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Somo’s Jermaine Williams (left) demonstrates the Oculus Rift virtual reality headset THE ROAD AHEAD Avis UK and leading industry experts analyse the future of mobility


MOBILITY IS, AS IT WERE, ON THE MOVE and Avis, with Client Advisory Board (CAB) partners Audi, Frost & Sullivan, Somo and Zipcar, has published a white paper entitled Courage, Collaboration and the Future of Mobility. This is the result of the CAB’s collective insight and analysis, and embraces telematics, connectivity, hybrid and electric cars, driverless cars and more. Here we report on its findings. “The automotive sector, in particular, is anticipated to go through more significant change in the next ten years than it has since the first Model T rolled off the production line in 1908,” says Nina Bell, Avis managing director for the UK, Norway, Denmark and Sweden. Mobility means a smooth, connected and consistent journey, whether a commute, a domestic trip or travel abroad, and it means having infrastructure and networks to ensure doing business in Shanghai is as easy as in Crawley. Traditional modes of transport are changing, so the travel industry needs to assess what current technologies, services and modes of mobility are vital to UK businesses, and to predict their progression.


Where a car used to be the ultimate symbol of freedom and independence, consumers increasingly see ownership as an expense and a burden, particularly in cities. This has inspired a surge in demand for car-sharing services such as Carshare and Zipcar, whose sharing economy model particularly appeals to the younger generation. Already, nearly seven million people use some kind of shared service worldwide. Demographic changes, including urbanisation and increasing population density, have transformed mobility. And our transport network has become more integrated: apps allow more efficient journey planning, people take the train and then hire a car, use a car share, call a cab by phone or app, or take a bus or tram.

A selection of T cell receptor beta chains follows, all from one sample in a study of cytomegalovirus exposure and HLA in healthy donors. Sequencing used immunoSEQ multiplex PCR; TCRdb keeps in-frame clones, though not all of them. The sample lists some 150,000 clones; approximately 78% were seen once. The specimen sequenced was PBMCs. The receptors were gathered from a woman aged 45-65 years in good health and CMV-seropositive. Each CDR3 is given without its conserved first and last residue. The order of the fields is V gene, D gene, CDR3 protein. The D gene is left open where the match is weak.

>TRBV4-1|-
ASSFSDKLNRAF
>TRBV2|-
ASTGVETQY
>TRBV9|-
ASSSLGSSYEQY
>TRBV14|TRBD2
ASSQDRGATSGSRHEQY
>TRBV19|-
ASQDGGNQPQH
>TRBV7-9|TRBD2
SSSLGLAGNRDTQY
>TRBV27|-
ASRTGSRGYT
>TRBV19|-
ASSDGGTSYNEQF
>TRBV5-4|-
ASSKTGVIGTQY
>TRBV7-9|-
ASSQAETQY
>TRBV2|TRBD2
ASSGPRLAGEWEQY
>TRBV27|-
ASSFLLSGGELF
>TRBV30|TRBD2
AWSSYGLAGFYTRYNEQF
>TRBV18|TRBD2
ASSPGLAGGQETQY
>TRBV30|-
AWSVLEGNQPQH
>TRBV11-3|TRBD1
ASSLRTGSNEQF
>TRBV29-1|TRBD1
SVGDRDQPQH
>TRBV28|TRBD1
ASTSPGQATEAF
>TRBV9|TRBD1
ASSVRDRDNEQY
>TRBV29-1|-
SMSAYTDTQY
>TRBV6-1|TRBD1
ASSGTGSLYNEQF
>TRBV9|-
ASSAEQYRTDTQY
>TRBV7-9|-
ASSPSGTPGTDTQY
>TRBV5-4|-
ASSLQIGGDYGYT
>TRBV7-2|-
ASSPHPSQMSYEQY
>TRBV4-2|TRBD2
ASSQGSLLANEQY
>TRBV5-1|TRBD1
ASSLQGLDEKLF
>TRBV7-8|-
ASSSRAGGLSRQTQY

CHALLENGES AND OPPORTUNITIES “Many organisations offer company cars to just 20 per cent of the workforce, based on job roles and as a perk or part of the remuneration package,” says Martyn Briggs, industry principal, mobility, for Frost & Sullivan UK. This means corporate mobility services


provide a potential transport solution to the remaining 80 per cent of the company, creating an opportunity for vendors of those services. And expense management provider Concur’s partnership with Airbnb and Uber allows receipts to be integrated with other company expenses, leading the way for others.


Much has been written about the vagaries of grey fleet – employees who drive their own car for business. It is a thorny subject: both an opportunity and a challenge, partly because the largest opportunity for driving down travel costs and reducing employees’ reliance on their own vehicles arguably lies in the public sector, making the problem a political one, according to general manager of Zipcar Mark Walker.


GREEN INNOVATION The environmental debate continues and electric and hybrid vehicles play a major role, also posing both an opportunity and a challenge. In Norway, there is a significant fleet of Tesla vehicles and in Denmark there are almost 700 electric


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